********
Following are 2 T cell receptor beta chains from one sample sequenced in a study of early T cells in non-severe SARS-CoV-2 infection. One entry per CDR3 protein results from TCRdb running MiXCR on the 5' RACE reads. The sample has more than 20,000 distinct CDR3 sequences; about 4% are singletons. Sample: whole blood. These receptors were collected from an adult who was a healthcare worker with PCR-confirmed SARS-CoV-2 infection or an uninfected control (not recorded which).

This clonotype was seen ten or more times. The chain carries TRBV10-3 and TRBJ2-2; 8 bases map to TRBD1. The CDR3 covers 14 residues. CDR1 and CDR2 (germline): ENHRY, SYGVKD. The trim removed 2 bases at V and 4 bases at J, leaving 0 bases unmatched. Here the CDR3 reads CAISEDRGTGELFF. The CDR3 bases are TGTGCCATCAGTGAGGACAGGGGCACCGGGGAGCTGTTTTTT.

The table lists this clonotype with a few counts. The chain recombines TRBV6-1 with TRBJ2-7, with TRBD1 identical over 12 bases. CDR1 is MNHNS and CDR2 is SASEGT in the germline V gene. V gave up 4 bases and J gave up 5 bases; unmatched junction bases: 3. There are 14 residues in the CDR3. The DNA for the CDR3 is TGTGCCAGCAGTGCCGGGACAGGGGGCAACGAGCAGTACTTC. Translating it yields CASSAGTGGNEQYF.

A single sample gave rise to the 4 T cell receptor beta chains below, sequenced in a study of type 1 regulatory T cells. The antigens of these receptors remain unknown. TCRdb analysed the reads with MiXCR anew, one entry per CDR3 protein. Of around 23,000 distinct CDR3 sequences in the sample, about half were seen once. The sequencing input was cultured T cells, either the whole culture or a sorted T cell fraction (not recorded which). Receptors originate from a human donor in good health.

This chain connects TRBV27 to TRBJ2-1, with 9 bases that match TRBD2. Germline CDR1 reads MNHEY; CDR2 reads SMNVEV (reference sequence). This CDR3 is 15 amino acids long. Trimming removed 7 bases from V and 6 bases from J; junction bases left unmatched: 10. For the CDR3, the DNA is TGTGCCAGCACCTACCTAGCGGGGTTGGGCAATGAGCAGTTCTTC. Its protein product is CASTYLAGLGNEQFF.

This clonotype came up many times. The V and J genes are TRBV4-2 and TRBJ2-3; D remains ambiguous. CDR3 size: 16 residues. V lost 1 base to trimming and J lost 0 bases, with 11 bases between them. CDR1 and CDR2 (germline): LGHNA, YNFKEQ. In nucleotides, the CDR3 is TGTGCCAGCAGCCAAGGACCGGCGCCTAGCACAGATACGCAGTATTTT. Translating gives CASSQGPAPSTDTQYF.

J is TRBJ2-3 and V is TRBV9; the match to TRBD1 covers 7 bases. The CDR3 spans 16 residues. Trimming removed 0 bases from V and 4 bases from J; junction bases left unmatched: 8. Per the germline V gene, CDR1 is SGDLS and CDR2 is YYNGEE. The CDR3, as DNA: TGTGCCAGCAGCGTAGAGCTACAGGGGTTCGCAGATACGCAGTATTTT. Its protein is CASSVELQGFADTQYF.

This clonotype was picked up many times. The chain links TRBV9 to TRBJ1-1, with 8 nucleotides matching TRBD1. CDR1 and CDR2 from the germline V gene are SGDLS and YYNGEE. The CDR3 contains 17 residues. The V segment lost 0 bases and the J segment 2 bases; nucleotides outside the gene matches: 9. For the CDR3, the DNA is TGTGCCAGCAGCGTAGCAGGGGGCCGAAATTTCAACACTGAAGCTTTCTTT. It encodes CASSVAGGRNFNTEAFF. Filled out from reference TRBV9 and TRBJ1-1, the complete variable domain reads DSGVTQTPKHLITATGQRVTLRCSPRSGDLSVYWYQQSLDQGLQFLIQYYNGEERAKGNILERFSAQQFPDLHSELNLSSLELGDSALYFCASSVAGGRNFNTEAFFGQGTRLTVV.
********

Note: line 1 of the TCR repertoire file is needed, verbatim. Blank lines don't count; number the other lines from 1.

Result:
Following are 2 T cell receptor beta chains from one sample sequenced in a study of early T cells in non-severe SARS-CoV-2 infection. One entry per CDR3 protein results from TCRdb running MiXCR on the 5' RACE reads. The sample has more than 20,000 distinct CDR3 sequences; about 4% are singletons. Sample: whole blood. These receptors were collected from an adult who was a healthcare worker with PCR-confirmed SARS-CoV-2 infection or an uninfected control (not recorded which).